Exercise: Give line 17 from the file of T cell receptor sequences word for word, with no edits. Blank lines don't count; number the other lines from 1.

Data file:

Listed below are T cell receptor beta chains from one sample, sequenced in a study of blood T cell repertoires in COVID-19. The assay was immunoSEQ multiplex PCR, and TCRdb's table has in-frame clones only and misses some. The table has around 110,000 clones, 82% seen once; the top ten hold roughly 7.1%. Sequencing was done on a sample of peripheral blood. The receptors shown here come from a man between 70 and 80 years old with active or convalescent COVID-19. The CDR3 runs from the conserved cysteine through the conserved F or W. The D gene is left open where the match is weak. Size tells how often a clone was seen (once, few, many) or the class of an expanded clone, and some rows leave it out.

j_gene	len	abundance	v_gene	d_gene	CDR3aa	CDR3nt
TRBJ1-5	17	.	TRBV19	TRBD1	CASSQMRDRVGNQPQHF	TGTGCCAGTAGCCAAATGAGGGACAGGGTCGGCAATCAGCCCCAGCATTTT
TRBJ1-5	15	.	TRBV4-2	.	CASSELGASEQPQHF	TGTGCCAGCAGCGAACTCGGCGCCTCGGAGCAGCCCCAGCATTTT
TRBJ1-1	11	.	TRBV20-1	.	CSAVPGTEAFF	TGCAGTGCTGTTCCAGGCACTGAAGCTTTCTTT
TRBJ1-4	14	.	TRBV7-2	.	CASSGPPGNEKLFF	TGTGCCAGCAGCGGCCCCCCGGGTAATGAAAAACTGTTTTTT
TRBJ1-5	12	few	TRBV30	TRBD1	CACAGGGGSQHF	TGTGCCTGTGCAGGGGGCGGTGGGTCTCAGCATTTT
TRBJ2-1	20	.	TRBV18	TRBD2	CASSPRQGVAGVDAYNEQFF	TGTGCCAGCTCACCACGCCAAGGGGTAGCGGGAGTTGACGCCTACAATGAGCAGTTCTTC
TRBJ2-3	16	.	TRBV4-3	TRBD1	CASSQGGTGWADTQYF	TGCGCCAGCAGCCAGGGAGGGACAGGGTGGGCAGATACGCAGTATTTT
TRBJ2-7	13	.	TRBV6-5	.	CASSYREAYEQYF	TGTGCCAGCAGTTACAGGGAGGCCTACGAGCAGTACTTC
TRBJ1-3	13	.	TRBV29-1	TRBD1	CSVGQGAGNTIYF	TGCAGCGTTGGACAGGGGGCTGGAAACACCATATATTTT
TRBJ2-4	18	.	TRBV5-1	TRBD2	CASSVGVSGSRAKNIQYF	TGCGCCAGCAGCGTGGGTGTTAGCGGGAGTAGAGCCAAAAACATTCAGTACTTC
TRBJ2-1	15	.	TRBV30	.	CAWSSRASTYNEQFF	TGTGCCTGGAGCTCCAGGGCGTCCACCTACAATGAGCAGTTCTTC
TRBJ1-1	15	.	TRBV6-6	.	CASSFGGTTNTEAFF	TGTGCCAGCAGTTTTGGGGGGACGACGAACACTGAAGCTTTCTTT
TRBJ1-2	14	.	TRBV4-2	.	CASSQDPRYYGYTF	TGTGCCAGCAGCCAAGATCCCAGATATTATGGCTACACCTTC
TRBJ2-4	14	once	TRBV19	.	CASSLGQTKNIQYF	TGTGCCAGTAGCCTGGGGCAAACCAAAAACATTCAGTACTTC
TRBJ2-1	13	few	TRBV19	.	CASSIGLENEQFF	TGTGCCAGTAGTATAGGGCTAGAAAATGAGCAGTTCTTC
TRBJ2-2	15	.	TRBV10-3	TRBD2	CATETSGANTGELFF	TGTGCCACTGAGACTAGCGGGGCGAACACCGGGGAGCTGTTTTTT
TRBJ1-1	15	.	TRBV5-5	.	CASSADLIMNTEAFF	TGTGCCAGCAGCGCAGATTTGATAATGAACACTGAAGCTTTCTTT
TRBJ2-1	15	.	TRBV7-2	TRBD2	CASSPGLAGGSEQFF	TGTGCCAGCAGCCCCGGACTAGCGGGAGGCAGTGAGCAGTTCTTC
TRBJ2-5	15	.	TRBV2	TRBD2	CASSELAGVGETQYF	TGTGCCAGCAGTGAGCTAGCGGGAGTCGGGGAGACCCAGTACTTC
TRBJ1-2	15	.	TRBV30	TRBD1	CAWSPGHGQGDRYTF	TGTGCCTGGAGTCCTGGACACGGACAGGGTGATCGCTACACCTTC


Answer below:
TRBJ2-1	13	few	TRBV19	.	CASSIGLENEQFF	TGTGCCAGTAGTATAGGGCTAGAAAATGAGCAGTTCTTC